May Day.

 Last night (May 1) was my first flight cage rehabilitation training session at the MRP. I was more nervous and anxious and excited about this than I have been about anything in years.  It was a “good nervous,” though, because it was something I have looked forward to for so long.  After a year and a half of trying to get into wildlife rehabilitation, I was finally here.

I met Jodeane out there after work, and we began by going over some diagrams of a birds’ anatomy. I was immediately reminded that I hadn’t had a science class for YEARS and couldn’t remember the names or locations of simple bones (femur, tibia, etc.). I felt kind of ignorant, but when the majority of your studies focused on reading and analyzing literature, knowing the details of a bird’s skeletal system wasn’t among my academic priorities. This is why I now resent my English degree. But I digress.

After going over the anatomical info, we looked through the rehab log book, and she showed me how they kept track of a bird’s progress. All birds are taken to the clinic at Kirkwood College first, where they are cared for and given veteriniary attention for whatever ails them – broken wings, missing feathers, etc. Once they regain their strength and their wounds heal, they are then taken to the flight cage at the lake and exercised until they are able to be released back into the wild. In some unfortunate cases, however, the birds do not recover from their injuries and will never be able to be released. Some of those birds are used in educational facilities, while some must be euthanized.

Inside the flight cage, Jodeane showed me how to catch a bird, which was actually much less complicated than I thought it would be. You simply corner it if you can, or get it up against a wall, and grab it by the leg with one hand while using your other hand as a shield in case it attacks. Once you have it restrained, you are able to do a full-body assessment to make sure there are no new injuries and to check that there is no trauma to the existing injury. As Jodeane held the bird (a red-tailed hawk, approximately a year-to-a-year-and-a-half old) we went over the anatomical information again, and I felt all her bones as Jodeane named them off. This particular hawk was still kind of weak and needed to build up strength in its injured wing, so after some wing stretches we launched the bird from the middle of the flight cage (which basically consists of tossing it into the air so it has no choice but to fly) and watched it fly to the far end. We did this a few more times, but after three or four perch-to-perches (flying from the perch at one end of the flight cage to the perch at the other), the bird was tired and couldn’t get much over a spastic, flapping run. We put her back and moved on to the next bird, also a red-tailed hawk.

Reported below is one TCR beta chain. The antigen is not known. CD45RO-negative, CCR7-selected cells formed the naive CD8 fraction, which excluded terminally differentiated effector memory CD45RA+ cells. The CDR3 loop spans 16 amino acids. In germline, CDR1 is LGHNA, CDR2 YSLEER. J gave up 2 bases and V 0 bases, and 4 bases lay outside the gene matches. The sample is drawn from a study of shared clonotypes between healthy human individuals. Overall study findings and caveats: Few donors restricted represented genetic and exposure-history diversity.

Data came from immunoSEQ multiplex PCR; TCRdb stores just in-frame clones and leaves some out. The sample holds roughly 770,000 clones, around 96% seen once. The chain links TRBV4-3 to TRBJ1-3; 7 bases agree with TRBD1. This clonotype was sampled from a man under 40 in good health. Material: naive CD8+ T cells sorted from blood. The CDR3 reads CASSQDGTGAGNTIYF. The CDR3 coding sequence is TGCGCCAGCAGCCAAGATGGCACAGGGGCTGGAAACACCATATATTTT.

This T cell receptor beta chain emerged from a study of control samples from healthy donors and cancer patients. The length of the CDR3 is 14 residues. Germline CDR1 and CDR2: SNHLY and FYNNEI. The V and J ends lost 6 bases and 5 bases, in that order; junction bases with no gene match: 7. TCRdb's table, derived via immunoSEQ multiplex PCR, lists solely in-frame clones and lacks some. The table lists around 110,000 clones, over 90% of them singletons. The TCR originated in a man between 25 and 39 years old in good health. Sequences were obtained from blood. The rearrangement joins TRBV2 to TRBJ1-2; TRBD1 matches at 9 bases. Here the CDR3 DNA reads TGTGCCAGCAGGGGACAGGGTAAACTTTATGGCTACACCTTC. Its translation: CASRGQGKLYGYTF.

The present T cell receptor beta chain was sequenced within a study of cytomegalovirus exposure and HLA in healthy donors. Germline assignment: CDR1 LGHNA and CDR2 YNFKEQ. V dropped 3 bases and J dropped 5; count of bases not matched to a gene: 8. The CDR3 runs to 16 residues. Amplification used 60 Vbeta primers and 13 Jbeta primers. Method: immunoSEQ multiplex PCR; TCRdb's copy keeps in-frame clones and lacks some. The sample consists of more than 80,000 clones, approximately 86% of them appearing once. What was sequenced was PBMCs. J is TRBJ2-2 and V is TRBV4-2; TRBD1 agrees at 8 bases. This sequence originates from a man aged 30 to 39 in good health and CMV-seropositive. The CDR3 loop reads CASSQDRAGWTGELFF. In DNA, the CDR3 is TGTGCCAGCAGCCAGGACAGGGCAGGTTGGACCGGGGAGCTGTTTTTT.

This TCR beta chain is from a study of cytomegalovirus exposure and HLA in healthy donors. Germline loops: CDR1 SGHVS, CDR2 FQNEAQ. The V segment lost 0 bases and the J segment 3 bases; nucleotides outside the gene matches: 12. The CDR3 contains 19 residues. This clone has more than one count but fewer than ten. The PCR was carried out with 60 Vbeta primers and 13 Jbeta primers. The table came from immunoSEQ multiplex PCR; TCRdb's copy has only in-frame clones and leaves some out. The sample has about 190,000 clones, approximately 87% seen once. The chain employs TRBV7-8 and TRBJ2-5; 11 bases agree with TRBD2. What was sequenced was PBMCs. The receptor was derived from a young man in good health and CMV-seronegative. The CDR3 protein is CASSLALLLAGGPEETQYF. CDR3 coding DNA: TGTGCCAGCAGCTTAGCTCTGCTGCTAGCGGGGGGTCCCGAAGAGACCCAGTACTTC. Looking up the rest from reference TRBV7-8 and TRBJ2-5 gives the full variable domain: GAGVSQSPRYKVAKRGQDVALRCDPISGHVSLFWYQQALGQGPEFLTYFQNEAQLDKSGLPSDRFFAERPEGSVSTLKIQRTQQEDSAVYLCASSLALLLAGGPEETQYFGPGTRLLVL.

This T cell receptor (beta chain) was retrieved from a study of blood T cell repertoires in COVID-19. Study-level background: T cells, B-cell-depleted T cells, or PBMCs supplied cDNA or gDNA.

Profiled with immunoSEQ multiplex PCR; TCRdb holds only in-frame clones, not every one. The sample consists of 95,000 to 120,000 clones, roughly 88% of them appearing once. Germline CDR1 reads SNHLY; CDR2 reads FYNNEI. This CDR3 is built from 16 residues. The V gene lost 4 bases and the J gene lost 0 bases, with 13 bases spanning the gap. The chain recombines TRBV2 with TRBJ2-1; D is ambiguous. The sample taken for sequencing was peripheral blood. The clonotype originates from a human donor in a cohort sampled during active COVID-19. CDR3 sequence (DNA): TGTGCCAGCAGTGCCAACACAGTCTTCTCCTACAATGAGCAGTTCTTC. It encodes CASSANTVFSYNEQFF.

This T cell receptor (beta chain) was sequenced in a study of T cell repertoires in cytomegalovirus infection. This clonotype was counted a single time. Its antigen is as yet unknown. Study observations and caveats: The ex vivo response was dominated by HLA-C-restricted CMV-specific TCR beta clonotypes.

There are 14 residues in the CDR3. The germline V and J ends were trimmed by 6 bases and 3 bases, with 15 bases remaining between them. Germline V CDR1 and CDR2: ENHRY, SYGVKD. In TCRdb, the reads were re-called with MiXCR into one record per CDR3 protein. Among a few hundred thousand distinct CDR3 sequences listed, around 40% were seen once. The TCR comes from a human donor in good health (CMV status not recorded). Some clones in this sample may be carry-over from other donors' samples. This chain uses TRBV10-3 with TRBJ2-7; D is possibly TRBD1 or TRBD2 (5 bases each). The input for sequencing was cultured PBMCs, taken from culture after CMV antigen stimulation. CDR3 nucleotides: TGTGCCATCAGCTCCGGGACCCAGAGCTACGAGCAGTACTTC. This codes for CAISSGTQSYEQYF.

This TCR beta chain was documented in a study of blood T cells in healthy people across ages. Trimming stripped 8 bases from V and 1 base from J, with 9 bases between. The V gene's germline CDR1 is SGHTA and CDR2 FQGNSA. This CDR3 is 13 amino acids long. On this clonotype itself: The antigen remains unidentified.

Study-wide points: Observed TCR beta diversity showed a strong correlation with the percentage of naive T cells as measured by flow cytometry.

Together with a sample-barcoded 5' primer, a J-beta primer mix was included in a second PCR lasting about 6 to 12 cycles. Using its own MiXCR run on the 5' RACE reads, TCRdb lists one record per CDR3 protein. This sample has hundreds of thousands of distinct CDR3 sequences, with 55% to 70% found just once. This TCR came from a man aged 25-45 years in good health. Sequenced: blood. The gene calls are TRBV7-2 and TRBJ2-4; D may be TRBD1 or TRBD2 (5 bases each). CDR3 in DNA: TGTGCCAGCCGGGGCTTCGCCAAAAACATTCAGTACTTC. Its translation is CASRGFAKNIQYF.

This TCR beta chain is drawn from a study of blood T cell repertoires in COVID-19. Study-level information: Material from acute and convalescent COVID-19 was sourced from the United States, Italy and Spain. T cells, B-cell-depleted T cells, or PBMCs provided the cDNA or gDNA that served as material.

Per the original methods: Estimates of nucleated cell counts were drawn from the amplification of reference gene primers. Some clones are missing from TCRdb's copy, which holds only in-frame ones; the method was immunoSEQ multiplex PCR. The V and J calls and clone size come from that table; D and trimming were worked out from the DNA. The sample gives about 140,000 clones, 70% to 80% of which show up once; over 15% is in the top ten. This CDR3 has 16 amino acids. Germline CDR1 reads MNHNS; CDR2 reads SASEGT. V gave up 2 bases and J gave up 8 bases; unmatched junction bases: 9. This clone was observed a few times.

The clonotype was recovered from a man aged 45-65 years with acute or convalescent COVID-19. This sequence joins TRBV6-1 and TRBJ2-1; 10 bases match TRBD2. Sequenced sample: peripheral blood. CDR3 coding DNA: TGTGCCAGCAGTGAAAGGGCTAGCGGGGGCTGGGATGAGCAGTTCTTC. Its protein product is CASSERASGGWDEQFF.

Red-tailed Hawk:

The second hawk needed to do five perch-to-perches, so we started her off and she did really well – overshot her perch and landed on the water bowls at the end of the flight cage. When she was launched, she tried flying at the outside wall in an attempt to escape but she realized there was no way out. She was pretty well behaved, overall. I think Jodeane said this bird hadn’t been in the flight cage for very long, so she wasn’t familiar with the “routine.” Anyway, when she overshot her perch, Jodeane sent me down to get her to fly back the other way. I guess the bird wasn’t too impressed with my attempts at spooking her, because she tried to make herself big and intimidating (it worked) and worked herself into the corner. This meant that I had to catch her and launch her to the other end of the cage.

I was extremely nervous about catching her, because of a mishap I’d had a couple weeks ago at the MRP spring clean up. Nothing bad happened, but Jodeane let me put Cypress, the barred owl, back in her cage and Cypress kept trying to jump off my fist and would end up hanging upside down from my hand. When I tried to get her back upright, her jesses got tangled and things went downhill from there, but eventually Cypress made it home safe and sound. That was my first experience holding a large wild bird, and I was terrified of accidentally hurting her. I told Jodeane that, and she said that handling the flight cage birds is entirely different than the educational birds, and that she actually prefers it when people are nervous because they are more careful. Whew. So I caught the hawk and launched her and she flew beautifully. We did this a couple more times until the hawk got tired, and then I put her back in her cage. She gave me a dirty look, and I was in love.

One thing that I have to remember is that the birds are not my friends. They don’t want to be my friends, and I shouldn’t want them to be my friends because it’s dangerous for them to become accustomed to the presence of humans. I have to remember that these birds would just as soon eat my face off as look at me. I’m sure they know on some level that I love them and would never harm them, but it still comes down to the fact that they are wild birds of prey. All they want is to be able to fly and hunt and avoid humans, even when those humans are there to help.

Talons:

As I drove home last night, I experienced a feeling of contentment I can’t fully describe. It was contentment on a very large, very deep, and very broad scale, unlike anything I’ve ever felt before. I can only describe it as finally coming to the realization of what I am here to do. Like everything finally made sense. Like that from here on out, my path is clear.

The universe agreed, and bestowed upon me green lights the whole way.

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One Response to “May Day.”

  1. Heatherita Says:

    I am such a cheeseball but I am so proud of you!! I can’t wait to hear more adventures in rehabbing!

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